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The first issue raised is primarily based on a technical misunderstanding of definitions. There is a difference between “water uptake per volume of brain” (our bioimaging marker for time interval between stroke onset and admission computed tomographic [CT] imaging) and “absolute increase of fractional brain water content”; these quantities are directly related but not equivalent. For that reason, the critique by Kauppinen and Knight misinterprets data of prior studies examining lesion water changes in stroke animal models as being inconsistent with our study results in humans, although, upon careful consideration, they are perfectly in line. CT density changes linearly with percentage change of fractional brain water content. For each percentage point increase in fractional water content, the CT density will decrease proportionally in a linear fashion and will reach 0 Hounsfield units (HU) at 100%. However, it is important to realize that each percentage point rise of fractional brain water to a theoretical maximum of 100% requires an exponential increase in net water uptake to a theoretical limit of infinity. It is evident that, pathophysiologically, only relatively small changes in absolute fractional water content are realistic, because the required amount of net water uptake per brain volume will increase exponentially with each percentage point increase of brain water content.
The following example relates the studies we cited (which reported a 1–2% increase in brain water content within 4.5 hours of ischemia) to our results. A representative 100ml volume of brain with typical 80% fractional tissue water content contains 80ml pure water. An increase in brain water content by 1% to reach 81% requires 5ml of water uptake per final volume of 105ml ischemic brain (4.8% water uptake). An increase by 2% to reach 82% brain water content requires 11ml of net water uptake per final volume of 111ml ischemic brain (9.9% water uptake), and so on.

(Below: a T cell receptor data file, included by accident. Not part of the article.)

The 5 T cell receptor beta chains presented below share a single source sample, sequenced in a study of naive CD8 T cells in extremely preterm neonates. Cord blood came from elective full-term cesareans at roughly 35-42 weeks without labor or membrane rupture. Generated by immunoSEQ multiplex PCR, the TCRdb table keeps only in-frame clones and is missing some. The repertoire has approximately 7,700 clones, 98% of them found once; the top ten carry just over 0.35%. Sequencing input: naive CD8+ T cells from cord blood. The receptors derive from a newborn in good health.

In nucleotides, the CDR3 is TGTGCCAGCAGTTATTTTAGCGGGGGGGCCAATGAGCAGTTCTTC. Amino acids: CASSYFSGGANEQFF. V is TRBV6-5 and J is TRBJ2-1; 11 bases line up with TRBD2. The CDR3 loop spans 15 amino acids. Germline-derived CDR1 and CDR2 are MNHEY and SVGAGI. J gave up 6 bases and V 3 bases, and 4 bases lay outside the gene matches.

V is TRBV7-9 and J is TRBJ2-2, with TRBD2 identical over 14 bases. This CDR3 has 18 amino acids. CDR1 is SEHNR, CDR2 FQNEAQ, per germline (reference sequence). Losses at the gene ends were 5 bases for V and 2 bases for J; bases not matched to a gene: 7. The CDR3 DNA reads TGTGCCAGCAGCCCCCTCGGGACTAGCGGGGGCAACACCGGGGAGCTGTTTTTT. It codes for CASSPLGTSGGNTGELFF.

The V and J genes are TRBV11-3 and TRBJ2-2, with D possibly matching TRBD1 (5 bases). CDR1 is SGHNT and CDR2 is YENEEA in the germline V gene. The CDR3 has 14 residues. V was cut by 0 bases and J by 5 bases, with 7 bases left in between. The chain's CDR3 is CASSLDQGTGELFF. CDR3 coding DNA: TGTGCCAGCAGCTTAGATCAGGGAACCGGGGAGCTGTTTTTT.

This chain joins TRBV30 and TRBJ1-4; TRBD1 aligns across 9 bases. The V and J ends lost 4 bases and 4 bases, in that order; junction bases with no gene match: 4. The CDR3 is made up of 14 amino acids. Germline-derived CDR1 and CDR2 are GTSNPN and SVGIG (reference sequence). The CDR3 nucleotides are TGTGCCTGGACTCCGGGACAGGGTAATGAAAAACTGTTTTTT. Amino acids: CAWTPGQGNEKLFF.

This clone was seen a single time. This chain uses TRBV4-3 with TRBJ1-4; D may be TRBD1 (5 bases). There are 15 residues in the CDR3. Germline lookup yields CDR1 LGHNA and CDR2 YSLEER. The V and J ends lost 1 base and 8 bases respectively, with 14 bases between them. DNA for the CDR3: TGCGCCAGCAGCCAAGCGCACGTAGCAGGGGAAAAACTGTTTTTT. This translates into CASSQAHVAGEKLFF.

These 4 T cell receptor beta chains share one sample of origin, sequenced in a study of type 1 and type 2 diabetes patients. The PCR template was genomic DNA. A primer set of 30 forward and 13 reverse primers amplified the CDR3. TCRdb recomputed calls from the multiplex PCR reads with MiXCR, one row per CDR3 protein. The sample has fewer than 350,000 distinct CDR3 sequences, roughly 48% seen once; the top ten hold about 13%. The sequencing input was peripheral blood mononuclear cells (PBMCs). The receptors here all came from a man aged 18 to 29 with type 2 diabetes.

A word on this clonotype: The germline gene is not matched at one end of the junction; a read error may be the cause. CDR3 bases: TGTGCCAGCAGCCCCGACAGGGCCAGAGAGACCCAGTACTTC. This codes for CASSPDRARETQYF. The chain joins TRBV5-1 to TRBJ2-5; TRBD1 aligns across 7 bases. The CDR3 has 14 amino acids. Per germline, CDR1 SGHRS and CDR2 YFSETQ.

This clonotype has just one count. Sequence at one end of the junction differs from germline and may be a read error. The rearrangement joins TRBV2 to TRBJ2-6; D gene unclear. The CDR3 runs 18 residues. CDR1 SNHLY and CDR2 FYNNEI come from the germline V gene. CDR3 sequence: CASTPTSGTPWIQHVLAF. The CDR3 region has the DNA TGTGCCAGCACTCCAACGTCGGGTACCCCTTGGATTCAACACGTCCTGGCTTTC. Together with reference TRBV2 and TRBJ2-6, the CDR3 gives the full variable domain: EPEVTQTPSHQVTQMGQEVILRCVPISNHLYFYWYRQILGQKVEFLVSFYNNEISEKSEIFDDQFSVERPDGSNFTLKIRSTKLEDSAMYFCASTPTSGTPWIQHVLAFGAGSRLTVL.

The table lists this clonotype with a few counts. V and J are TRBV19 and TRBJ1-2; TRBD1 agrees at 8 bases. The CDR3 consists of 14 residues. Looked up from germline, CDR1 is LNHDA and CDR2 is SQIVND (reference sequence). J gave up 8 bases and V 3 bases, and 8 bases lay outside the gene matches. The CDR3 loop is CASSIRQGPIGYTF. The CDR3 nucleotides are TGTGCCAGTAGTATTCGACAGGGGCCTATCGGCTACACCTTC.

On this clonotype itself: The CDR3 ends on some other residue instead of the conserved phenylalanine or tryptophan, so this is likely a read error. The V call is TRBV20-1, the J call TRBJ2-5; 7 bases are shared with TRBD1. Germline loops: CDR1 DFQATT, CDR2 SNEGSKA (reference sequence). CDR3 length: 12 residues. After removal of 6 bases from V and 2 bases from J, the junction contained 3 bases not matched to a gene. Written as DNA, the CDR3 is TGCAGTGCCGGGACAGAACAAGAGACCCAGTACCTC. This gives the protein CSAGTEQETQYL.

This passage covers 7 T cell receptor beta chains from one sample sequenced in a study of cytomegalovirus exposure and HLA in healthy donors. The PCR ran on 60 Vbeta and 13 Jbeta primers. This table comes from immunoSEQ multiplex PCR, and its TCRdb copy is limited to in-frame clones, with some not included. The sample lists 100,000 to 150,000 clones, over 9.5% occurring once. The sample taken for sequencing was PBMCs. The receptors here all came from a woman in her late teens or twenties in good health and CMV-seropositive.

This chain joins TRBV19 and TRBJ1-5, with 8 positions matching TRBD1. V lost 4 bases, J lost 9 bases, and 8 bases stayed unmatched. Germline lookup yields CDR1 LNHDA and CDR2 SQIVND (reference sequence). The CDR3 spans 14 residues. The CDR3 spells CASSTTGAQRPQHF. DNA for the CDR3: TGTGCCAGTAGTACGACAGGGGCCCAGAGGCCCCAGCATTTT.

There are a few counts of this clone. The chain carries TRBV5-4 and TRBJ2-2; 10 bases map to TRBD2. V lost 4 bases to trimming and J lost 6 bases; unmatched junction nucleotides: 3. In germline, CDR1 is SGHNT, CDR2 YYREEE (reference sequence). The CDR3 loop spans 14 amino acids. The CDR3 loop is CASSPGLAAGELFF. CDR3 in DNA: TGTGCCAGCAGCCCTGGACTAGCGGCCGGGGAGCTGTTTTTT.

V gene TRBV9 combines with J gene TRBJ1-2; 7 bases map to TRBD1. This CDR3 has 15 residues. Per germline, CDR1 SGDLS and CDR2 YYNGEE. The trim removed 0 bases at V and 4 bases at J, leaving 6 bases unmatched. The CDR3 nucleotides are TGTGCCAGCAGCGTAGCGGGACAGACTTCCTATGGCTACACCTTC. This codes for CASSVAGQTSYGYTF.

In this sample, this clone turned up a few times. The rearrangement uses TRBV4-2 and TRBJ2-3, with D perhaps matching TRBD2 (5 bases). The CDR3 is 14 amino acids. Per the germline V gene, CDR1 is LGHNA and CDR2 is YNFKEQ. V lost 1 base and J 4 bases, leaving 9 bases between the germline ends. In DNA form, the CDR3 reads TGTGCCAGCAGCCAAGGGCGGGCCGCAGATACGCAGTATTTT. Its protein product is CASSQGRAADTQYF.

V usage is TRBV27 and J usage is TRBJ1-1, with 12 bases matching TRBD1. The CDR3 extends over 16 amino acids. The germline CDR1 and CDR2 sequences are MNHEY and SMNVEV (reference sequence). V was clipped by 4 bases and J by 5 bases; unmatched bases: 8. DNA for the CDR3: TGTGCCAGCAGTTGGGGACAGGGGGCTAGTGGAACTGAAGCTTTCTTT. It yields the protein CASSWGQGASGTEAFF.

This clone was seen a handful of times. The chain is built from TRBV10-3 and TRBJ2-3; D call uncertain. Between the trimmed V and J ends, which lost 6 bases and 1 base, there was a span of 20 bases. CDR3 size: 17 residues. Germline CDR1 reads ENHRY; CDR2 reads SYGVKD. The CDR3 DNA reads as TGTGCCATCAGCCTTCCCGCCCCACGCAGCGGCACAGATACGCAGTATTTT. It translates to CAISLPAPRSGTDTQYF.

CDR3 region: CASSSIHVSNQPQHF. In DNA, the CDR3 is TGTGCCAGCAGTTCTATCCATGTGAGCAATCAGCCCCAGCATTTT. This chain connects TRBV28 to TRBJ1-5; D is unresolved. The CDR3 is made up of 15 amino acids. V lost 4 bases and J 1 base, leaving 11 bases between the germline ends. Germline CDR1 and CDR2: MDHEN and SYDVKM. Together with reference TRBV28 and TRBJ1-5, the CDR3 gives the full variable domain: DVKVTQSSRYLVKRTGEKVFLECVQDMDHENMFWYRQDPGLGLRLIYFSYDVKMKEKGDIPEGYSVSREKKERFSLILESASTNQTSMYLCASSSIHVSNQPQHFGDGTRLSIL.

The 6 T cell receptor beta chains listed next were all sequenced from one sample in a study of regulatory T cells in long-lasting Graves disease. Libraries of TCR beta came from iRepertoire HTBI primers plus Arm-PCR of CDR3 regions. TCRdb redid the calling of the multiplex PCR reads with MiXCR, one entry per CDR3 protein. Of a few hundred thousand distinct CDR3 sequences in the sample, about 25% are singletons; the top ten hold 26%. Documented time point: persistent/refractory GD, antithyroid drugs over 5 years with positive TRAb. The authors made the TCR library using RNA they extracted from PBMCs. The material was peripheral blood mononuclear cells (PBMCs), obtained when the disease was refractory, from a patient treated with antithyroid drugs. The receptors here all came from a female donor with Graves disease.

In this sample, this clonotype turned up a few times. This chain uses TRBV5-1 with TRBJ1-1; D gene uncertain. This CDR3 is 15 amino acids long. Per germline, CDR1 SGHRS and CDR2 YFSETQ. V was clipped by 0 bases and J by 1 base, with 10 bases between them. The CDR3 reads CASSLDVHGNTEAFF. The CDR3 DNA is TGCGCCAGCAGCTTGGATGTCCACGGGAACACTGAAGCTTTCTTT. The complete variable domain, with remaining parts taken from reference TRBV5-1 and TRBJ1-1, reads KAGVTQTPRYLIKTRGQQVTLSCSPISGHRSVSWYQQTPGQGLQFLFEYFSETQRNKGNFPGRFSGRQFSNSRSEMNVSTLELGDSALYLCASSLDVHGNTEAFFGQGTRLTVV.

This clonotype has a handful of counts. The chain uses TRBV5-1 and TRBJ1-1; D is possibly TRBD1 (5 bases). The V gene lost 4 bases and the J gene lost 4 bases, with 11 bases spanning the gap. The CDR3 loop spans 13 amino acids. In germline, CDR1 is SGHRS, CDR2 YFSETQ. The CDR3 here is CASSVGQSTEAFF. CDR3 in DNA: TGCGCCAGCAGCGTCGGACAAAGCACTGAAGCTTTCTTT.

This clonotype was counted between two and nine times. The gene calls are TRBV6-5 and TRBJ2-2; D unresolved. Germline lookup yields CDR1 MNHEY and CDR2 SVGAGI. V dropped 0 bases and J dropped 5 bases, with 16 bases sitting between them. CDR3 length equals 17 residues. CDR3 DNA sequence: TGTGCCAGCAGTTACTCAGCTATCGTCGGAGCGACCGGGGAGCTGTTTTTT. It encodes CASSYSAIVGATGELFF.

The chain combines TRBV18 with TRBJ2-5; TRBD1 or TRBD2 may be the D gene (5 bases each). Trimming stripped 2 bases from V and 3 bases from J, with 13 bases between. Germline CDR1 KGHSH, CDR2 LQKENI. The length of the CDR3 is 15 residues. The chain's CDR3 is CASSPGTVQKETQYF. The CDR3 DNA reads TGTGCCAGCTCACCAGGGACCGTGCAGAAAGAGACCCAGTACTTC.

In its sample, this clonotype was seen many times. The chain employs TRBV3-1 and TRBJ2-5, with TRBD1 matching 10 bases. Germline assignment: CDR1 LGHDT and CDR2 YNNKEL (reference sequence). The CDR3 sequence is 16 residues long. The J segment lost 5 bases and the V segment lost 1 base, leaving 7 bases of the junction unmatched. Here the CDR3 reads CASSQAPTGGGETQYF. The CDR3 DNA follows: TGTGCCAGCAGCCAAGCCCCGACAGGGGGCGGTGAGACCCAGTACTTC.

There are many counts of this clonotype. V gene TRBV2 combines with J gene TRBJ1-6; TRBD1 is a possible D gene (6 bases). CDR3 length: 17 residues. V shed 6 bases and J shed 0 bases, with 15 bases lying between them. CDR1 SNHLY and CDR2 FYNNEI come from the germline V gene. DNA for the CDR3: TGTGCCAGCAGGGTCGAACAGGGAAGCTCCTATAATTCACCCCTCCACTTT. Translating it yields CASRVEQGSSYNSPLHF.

Accordingly, the findings of Dzialowski et al,1 for example, are perfectly in line with our results. The mean CT attenuation in the ischemic hemisphere in rats after 4 hours of middle cerebral artery occlusion significantly decreased from 75 to 72HU, and the directly measured percentage water content by wet–dry weight increased from 77.5% to 78.5% within the hemisphere. This 1% increase of hemispheric water content requires a water uptake of 4.4% with respect to the final ischemic hemispheric volume, a value that is well within the range of our derived water uptake w based on the preischemic and ischemic hemispheric density values in their study.
There is a specific reason for defining the biomarker of “water uptake per volume” instead of “absolute change in water content” to determine lesion age. For any mixed body consisting of pure water and dry matter (as brain tissue), the mean CT value will be a linear function of each contributing part.2 Because the CT value of water is calibrated to 0, the following principle is therefore always true: the product between a volume of a body and its mean density remains constant regardless of the total amount of water uptake (and this is what we have shown in the calibration experiment). Because of this principle, net volume of water uptake per volume of tissue, in contrast to absolute change of brain water content, can be calculated by density measurements alone independent of the inherent and variable tissue‐specific preischemic water content, which remains unknown for each voxel in CT.
With respect to the second issue raised by Kauppinen and Knight, we agree that an exact operational definition of how measurements are acquired in the mirror region as normal reference is important. However, such a definition is provided in our article.
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